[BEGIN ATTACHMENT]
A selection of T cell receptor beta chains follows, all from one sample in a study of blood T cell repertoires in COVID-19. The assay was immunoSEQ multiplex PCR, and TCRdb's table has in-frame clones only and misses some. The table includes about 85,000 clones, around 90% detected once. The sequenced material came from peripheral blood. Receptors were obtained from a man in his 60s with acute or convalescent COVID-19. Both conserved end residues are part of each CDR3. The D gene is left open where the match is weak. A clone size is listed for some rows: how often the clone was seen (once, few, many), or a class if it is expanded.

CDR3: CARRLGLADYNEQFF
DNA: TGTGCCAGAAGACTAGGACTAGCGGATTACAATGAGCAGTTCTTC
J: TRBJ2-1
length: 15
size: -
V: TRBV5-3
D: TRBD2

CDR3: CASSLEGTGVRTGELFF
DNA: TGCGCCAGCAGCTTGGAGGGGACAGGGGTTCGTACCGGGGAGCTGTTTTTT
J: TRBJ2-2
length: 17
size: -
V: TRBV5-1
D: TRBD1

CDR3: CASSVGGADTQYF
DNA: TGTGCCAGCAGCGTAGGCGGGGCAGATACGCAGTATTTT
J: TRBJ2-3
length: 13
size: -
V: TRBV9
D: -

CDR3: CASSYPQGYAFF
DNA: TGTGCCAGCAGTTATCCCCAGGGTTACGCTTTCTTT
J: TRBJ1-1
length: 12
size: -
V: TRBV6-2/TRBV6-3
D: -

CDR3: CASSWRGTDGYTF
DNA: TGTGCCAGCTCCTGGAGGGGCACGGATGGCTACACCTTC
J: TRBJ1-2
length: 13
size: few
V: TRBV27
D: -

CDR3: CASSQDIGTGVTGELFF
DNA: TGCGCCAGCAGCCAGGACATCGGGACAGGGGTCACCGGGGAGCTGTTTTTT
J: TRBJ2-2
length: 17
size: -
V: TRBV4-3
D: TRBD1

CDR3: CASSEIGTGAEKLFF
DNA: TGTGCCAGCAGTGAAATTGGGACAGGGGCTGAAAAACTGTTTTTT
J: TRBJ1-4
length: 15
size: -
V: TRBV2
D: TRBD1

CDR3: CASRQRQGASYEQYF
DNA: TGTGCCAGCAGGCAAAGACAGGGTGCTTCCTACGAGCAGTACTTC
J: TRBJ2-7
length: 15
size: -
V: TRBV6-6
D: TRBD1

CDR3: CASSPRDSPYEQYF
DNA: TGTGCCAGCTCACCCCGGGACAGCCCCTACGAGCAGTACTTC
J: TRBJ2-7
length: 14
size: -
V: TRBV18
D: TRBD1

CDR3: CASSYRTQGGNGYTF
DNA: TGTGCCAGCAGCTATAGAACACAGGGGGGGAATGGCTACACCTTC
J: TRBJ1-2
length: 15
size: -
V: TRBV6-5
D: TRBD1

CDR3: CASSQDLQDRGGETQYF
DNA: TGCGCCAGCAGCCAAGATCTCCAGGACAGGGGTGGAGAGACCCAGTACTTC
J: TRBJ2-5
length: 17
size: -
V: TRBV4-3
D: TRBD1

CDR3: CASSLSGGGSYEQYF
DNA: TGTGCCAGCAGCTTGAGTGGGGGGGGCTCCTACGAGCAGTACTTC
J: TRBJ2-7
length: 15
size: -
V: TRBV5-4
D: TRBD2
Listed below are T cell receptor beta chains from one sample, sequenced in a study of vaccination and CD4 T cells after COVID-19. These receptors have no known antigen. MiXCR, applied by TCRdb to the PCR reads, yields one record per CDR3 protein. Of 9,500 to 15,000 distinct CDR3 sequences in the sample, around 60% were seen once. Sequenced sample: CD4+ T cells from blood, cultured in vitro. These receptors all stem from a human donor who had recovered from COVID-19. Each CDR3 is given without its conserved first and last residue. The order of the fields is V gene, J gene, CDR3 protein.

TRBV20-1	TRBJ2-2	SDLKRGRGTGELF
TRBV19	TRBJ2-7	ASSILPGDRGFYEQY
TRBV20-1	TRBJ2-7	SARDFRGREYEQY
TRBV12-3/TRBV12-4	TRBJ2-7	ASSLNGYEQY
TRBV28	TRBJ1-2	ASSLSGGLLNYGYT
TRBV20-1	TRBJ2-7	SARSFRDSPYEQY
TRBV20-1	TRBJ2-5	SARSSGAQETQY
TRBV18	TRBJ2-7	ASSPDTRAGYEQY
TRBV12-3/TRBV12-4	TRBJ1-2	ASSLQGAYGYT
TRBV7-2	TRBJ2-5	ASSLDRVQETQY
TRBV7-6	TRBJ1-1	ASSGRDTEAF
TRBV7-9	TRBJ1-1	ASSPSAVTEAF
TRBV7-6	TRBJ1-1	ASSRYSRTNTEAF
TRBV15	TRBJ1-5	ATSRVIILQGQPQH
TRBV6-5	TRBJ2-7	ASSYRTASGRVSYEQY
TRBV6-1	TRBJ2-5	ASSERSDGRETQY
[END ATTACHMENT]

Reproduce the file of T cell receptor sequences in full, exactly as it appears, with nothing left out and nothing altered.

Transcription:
A selection of T cell receptor beta chains follows, all from one sample in a study of blood T cell repertoires in COVID-19. The assay was immunoSEQ multiplex PCR, and TCRdb's table has in-frame clones only and misses some. The table includes about 85,000 clones, around 90% detected once. The sequenced material came from peripheral blood. Receptors were obtained from a man in his 60s with acute or convalescent COVID-19. Both conserved end residues are part of each CDR3. The D gene is left open where the match is weak. A clone size is listed for some rows: how often the clone was seen (once, few, many), or a class if it is expanded.

CDR3: CARRLGLADYNEQFF
DNA: TGTGCCAGAAGACTAGGACTAGCGGATTACAATGAGCAGTTCTTC
J: TRBJ2-1
length: 15
size: -
V: TRBV5-3
D: TRBD2

CDR3: CASSLEGTGVRTGELFF
DNA: TGCGCCAGCAGCTTGGAGGGGACAGGGGTTCGTACCGGGGAGCTGTTTTTT
J: TRBJ2-2
length: 17
size: -
V: TRBV5-1
D: TRBD1

CDR3: CASSVGGADTQYF
DNA: TGTGCCAGCAGCGTAGGCGGGGCAGATACGCAGTATTTT
J: TRBJ2-3
length: 13
size: -
V: TRBV9
D: -

CDR3: CASSYPQGYAFF
DNA: TGTGCCAGCAGTTATCCCCAGGGTTACGCTTTCTTT
J: TRBJ1-1
length: 12
size: -
V: TRBV6-2/TRBV6-3
D: -

CDR3: CASSWRGTDGYTF
DNA: TGTGCCAGCTCCTGGAGGGGCACGGATGGCTACACCTTC
J: TRBJ1-2
length: 13
size: few
V: TRBV27
D: -

CDR3: CASSQDIGTGVTGELFF
DNA: TGCGCCAGCAGCCAGGACATCGGGACAGGGGTCACCGGGGAGCTGTTTTTT
J: TRBJ2-2
length: 17
size: -
V: TRBV4-3
D: TRBD1

CDR3: CASSEIGTGAEKLFF
DNA: TGTGCCAGCAGTGAAATTGGGACAGGGGCTGAAAAACTGTTTTTT
J: TRBJ1-4
length: 15
size: -
V: TRBV2
D: TRBD1

CDR3: CASRQRQGASYEQYF
DNA: TGTGCCAGCAGGCAAAGACAGGGTGCTTCCTACGAGCAGTACTTC
J: TRBJ2-7
length: 15
size: -
V: TRBV6-6
D: TRBD1

CDR3: CASSPRDSPYEQYF
DNA: TGTGCCAGCTCACCCCGGGACAGCCCCTACGAGCAGTACTTC
J: TRBJ2-7
length: 14
size: -
V: TRBV18
D: TRBD1

CDR3: CASSYRTQGGNGYTF
DNA: TGTGCCAGCAGCTATAGAACACAGGGGGGGAATGGCTACACCTTC
J: TRBJ1-2
length: 15
size: -
V: TRBV6-5
D: TRBD1

CDR3: CASSQDLQDRGGETQYF
DNA: TGCGCCAGCAGCCAAGATCTCCAGGACAGGGGTGGAGAGACCCAGTACTTC
J: TRBJ2-5
length: 17
size: -
V: TRBV4-3
D: TRBD1

CDR3: CASSLSGGGSYEQYF
DNA: TGTGCCAGCAGCTTGAGTGGGGGGGGCTCCTACGAGCAGTACTTC
J: TRBJ2-7
length: 15
size: -
V: TRBV5-4
D: TRBD2
Listed below are T cell receptor beta chains from one sample, sequenced in a study of vaccination and CD4 T cells after COVID-19. These receptors have no known antigen. MiXCR, applied by TCRdb to the PCR reads, yields one record per CDR3 protein. Of 9,500 to 15,000 distinct CDR3 sequences in the sample, around 60% were seen once. Sequenced sample: CD4+ T cells from blood, cultured in vitro. These receptors all stem from a human donor who had recovered from COVID-19. Each CDR3 is given without its conserved first and last residue. The order of the fields is V gene, J gene, CDR3 protein.

TRBV20-1	TRBJ2-2	SDLKRGRGTGELF
TRBV19	TRBJ2-7	ASSILPGDRGFYEQY
TRBV20-1	TRBJ2-7	SARDFRGREYEQY
TRBV12-3/TRBV12-4	TRBJ2-7	ASSLNGYEQY
TRBV28	TRBJ1-2	ASSLSGGLLNYGYT
TRBV20-1	TRBJ2-7	SARSFRDSPYEQY
TRBV20-1	TRBJ2-5	SARSSGAQETQY
TRBV18	TRBJ2-7	ASSPDTRAGYEQY
TRBV12-3/TRBV12-4	TRBJ1-2	ASSLQGAYGYT
TRBV7-2	TRBJ2-5	ASSLDRVQETQY
TRBV7-6	TRBJ1-1	ASSGRDTEAF
TRBV7-9	TRBJ1-1	ASSPSAVTEAF
TRBV7-6	TRBJ1-1	ASSRYSRTNTEAF
TRBV15	TRBJ1-5	ATSRVIILQGQPQH
TRBV6-5	TRBJ2-7	ASSYRTASGRVSYEQY
TRBV6-1	TRBJ2-5	ASSERSDGRETQY